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idea creative services, inc.
PO Box 241065
Little Rock, AR 72223

customer feedback, Lessons Learned, Design, Business

Sometimes listening can be hard…

By K2blackk · April 16, 2019

Every business…. brick and mortar…online…large or small thrives on the interactions and “feelings” of its customer experience.  A good experience brings brags and “testimonials” of how enjoyable the experience was, and how they’d recommend it.  A bad one leads to bad reviews and can hurt your bottom line. Great customer experiences should be the goal. With that in mind, how do you handle, when your customer is angry or upset with you?
Let me share a story with you from my week.  One of my kids in is college.  The way they determine dorm housing is by averaging the hours of everything within a suite (or room) and give priority in the order of highest to lowest hours average. Well.. my kid got stuck in a really bad dorm because one of her “roommates” has so few hours. Knowing what that dorm is like, I was not a happy parent. So, I called and talked to the head of housing.  She couldn’t help much… it’s policy, blah blah, blah… but she was nice, listened to my frustrations and all in all we had an ok interaction. I asked to talk to her boss.  No problem, she gave me his information and told me he wouldn’t be able to talk until the next day.  Ok… it doesn’t make me happy, but I’ll survive.  So, I left a message.  When he finally called me the next day, I was very frustrated…. And I told him so. But as I was explaining my frustration and how I didn’t agree with the way they handled things, he kept interrupting me and arguing with pretty much any and everything I had to say. He was so argumentative and interrupting that it got to the point where I felt as if I would have to speak louder to be heard over his comments.  His condescending and argumentative attitude escalated my anger and frustration.  Am I proud of this? No.  However, that isn’t my point.  My point is this: Had he simply given me the time and space to tell him my frustrations, feel as if my complaints were heard and express my concern our interaction would have been a more positive one.  Instead, I left feeling as if I had been treated like a 2-year old that knows nothing. What did he gain from arguing? Nothing. Or, at the very least, all his arguing gained was an unhappy “customer.”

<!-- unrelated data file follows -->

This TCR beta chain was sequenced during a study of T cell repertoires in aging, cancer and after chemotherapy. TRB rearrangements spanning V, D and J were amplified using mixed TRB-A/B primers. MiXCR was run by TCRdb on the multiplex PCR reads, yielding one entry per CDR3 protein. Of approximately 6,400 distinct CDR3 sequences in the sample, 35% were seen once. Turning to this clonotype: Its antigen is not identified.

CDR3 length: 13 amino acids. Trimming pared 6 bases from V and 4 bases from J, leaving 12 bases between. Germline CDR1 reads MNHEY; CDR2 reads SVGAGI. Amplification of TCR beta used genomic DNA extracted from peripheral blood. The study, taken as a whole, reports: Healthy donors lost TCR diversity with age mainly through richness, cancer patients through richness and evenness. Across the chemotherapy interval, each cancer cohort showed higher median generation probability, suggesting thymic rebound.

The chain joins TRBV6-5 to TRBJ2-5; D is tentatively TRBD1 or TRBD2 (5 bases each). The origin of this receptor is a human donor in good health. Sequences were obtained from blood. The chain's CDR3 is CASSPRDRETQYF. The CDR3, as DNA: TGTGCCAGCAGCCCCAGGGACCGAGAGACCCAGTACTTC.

The lesson? Frustrated / unhappy customers usually just want to feel as if they are heard.  You’d be amazed at what can happen when you just shut your mouth and actively listen.  Is it fun if they’re yelling or taking out their frustrations on you? No. It’s not.  But, you have a choice.  You can exacerbate their frustration by contradicting and arguing with them, or you can try to get to the root of their frustration.
Let me give you another example.  I own some rentals for investment purposes.  One of which is a short-term rental. A guest texted to express their frustration with several problems where they were staying.  I could have argued with our guest and said that the issues didn’t exist (one didn’t, because of the quirks in the old house). Did I? No, I merely let them complain, said I’m so sorry to hear that, and I’ll come over as soon as I can to fix what I can.  We went by… fixed what we could. What was the result? A happy guest that left us a glowing review.
What’s the takeaway? Your staff should listen, even when the person on the other side of the conversation is very unhappy. Listen, even when the person on the other side of the discussion is wrong. Just listen.
Why? It is good business practice.  You have to go into these conversations checking your pride at the door because you don’t know the frustrations the person on the other end is going through.  You don’t know how their week has been, how their month has been or what they’re dealing with.  You don’t know what curveballs life has thrown them. Or even how their day leading up to the conversation has been.  These frustrations and outside elements that have nothing to do with your business can bleed into their attitude.
The end goal? Resolve any issues, if at all possible. And, always, always, always, let your customer feel as if their frustrations were heard.  Even if the problem is one that can’t be resolved, listening can go a long way in making your customer happy.  And, customers that have issues that are immediately addressed and resolved can often be some of your best and brightest fans.
Action: Listen even when its hard.
Final Thought: What little things can you do to make your customer experience better?
Tags: business, customer services, value, listening